Catch Their Eyes with Shaped ScreensTo an audience expecting rectangular shapes, round cut-outs are very effective
The Bubble Screen is a display system designed by Gary Jesch, to help catch attention along the aisle of a trade show booth. It can be either free-standing, as shown in these pictures, or built into an exhibit space.
One of our stand systems is adjustable in height, and takes up about a 2×5 ft. space, including the projector and stand, the speaker/stand, and the screen/stand component.Typically, the screen is about six feet off the ground, with the speaker and projector directly behind it.
Small details are important – such as making the color of booth carpet the same as the color of the aisle carpet, so there is no border on the floor to cross. People are just more inclined to stand on the outside of the line. In the case of the Bubble Screen, we’d like to see people stand about three feet away, for the best interaction.
The Bubble Screen stands are now powder-coated semi-gloss black, giving them a stylish, discreet appearance that looks good in any booth.
There are no wires going to the screen itself. The screen is very bright, can be seen from all angles, and can be photographed. Our dark screen can be seen clearly from a hundred feet away in a well-lit indoor environment. Sunlight is the only thing that seems to affect its brightness.
Here are some pictures of its use at various venues. The cream color stands were changed. In photos where CHOPS’ picture is washed out, it’s an indication that the screen is substantially brighter than the rest of the booth. In real time, the screen is a bright, intense video image.
This image of the PGC booth shows a 3-ft. diameter Bubble Screen. It’s hanging by clear line from the truss. In this booth set-up, it seemed like the screen was a little big and a little high off the ground for really good face-to-face interaction. In the photo at the top of the page, “My Fish People” we’re entertaining children at the Nevada State Fair on the same screen, so it was lowered to eye level and placed under a canopy to darken the space a little. The two-person control system is behind the red drapes, concealing the performers.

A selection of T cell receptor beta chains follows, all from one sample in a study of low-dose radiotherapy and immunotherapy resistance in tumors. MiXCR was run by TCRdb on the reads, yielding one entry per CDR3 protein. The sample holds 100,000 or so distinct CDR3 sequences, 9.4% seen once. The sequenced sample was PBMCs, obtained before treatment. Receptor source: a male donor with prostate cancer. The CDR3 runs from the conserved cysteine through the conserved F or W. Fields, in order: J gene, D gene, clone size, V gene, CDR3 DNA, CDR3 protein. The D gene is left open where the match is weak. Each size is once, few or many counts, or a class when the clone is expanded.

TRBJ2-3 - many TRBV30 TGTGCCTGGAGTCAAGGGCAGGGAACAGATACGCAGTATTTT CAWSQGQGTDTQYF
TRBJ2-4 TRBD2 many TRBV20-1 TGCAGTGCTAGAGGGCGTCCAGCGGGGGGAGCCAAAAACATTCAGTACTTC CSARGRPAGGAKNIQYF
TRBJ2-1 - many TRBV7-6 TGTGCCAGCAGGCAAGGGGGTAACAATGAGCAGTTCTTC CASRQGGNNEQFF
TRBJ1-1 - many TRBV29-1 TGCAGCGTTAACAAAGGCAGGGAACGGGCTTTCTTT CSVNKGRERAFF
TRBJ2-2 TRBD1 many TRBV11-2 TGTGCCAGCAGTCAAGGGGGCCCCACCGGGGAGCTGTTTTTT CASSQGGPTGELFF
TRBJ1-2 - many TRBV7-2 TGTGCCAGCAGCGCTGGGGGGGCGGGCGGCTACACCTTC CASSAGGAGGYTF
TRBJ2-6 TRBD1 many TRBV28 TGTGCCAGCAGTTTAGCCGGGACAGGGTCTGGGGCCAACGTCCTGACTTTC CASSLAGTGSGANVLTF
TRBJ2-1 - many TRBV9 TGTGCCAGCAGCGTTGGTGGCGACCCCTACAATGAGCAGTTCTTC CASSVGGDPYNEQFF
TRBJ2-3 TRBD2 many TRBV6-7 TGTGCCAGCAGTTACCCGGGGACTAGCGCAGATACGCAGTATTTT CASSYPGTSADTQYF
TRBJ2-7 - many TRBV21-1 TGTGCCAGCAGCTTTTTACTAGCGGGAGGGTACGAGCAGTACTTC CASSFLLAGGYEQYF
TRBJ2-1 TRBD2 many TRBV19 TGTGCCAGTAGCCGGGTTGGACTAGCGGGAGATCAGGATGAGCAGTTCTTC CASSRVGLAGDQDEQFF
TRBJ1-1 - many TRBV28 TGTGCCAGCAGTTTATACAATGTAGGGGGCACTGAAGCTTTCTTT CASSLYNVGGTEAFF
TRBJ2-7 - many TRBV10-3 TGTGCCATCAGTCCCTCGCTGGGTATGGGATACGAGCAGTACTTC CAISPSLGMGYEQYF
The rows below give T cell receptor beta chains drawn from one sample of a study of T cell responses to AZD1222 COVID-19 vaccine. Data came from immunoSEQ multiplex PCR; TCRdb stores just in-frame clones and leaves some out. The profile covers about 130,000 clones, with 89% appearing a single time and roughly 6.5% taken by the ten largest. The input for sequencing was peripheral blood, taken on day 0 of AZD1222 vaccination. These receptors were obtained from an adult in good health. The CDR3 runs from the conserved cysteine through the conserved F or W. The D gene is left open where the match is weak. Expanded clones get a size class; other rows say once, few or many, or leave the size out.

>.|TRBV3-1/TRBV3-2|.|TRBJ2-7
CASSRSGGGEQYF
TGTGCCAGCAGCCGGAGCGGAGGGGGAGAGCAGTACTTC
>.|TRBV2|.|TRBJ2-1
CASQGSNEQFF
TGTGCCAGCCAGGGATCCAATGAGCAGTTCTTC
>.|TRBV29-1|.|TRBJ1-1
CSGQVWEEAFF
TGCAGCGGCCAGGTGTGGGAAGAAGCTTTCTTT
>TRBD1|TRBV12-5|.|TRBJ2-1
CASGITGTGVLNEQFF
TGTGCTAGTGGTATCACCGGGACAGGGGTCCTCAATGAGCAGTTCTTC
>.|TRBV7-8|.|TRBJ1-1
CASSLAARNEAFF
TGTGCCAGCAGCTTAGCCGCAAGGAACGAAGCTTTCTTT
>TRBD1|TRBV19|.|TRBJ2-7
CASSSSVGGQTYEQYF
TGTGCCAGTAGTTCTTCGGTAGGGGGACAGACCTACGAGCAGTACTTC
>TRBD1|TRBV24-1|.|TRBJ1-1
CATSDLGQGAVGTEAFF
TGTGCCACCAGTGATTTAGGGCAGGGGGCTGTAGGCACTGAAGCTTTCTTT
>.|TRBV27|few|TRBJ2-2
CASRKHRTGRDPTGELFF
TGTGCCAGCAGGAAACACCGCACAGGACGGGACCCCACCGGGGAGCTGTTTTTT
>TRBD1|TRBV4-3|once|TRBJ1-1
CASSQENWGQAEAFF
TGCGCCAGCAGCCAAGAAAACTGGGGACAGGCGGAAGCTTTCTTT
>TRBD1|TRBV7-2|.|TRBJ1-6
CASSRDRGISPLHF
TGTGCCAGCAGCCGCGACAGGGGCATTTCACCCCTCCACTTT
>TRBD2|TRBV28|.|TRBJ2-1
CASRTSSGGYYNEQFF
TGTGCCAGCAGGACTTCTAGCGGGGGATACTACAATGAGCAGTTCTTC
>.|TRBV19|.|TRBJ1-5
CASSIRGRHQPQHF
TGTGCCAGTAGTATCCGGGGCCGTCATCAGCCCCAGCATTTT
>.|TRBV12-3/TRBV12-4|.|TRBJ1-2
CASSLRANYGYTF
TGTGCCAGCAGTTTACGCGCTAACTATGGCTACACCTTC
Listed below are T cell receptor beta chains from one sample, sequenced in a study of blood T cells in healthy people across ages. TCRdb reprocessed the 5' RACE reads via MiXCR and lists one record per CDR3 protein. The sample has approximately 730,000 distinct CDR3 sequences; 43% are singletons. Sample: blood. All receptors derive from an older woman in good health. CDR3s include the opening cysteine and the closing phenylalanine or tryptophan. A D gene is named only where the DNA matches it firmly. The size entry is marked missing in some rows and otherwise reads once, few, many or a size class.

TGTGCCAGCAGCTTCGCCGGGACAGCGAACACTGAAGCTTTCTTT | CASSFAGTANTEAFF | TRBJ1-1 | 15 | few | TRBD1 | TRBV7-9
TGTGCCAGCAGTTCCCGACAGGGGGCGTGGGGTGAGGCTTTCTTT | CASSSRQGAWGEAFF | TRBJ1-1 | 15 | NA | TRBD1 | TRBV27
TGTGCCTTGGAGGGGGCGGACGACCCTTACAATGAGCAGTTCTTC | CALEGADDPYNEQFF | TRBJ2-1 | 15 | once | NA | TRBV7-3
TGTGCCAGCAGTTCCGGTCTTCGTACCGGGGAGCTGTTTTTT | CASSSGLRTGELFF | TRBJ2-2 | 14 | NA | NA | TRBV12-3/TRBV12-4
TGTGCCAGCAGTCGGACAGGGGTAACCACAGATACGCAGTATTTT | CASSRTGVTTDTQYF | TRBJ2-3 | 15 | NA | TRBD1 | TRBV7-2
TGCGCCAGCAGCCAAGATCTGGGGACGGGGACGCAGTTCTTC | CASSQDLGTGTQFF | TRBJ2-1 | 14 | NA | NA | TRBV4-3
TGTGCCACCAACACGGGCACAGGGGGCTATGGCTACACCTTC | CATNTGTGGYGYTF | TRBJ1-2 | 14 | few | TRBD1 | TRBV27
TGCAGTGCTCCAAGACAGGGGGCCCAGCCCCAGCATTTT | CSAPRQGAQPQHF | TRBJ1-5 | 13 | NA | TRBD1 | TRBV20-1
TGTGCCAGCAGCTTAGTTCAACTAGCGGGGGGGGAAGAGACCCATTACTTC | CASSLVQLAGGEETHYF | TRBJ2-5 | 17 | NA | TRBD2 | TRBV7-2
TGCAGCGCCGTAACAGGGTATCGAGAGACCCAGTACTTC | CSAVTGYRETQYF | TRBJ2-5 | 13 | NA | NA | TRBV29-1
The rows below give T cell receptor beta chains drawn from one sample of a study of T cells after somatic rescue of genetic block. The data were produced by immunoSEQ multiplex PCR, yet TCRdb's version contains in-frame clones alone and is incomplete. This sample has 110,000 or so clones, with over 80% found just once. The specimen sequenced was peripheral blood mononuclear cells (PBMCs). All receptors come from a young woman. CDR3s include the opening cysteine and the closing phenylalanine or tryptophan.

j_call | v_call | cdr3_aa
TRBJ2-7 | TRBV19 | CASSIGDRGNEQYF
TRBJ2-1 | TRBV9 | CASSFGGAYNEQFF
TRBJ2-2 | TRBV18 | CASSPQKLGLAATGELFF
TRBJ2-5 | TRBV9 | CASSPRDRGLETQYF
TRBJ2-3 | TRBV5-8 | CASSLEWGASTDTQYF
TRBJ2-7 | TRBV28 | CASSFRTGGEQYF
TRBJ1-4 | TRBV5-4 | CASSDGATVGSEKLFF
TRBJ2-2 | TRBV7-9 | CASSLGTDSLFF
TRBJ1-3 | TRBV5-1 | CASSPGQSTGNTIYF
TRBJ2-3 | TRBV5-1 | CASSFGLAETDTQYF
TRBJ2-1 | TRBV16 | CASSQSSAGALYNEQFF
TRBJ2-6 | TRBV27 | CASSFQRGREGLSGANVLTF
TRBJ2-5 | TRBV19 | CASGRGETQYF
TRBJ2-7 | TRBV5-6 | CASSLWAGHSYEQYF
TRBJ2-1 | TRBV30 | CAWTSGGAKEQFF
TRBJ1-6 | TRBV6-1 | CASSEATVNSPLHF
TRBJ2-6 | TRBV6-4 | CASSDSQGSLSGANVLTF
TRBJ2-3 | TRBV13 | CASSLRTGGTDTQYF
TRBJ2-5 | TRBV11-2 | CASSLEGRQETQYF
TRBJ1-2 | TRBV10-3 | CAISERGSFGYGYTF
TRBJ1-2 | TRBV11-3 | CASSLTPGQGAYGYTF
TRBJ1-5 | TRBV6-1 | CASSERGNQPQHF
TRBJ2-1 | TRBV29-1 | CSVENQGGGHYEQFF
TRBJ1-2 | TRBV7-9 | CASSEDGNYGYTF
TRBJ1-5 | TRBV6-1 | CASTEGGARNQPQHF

We’ve also experimented with transparent screens for this application, but found them unsuitable because our guests could see the background behind the screen, which might have included a company logo or something. The transparent screens are fine when you can control what is behind them, but that is rarely possible at a trade show or conference.
The live animation control system where the performer works takes up about a 5×5 foot space, and is hard-wired to the display device. It can be anywhere in the booth, but it makes for an interesting attraction to get people to stop and come in the booth, where we can start conversations.
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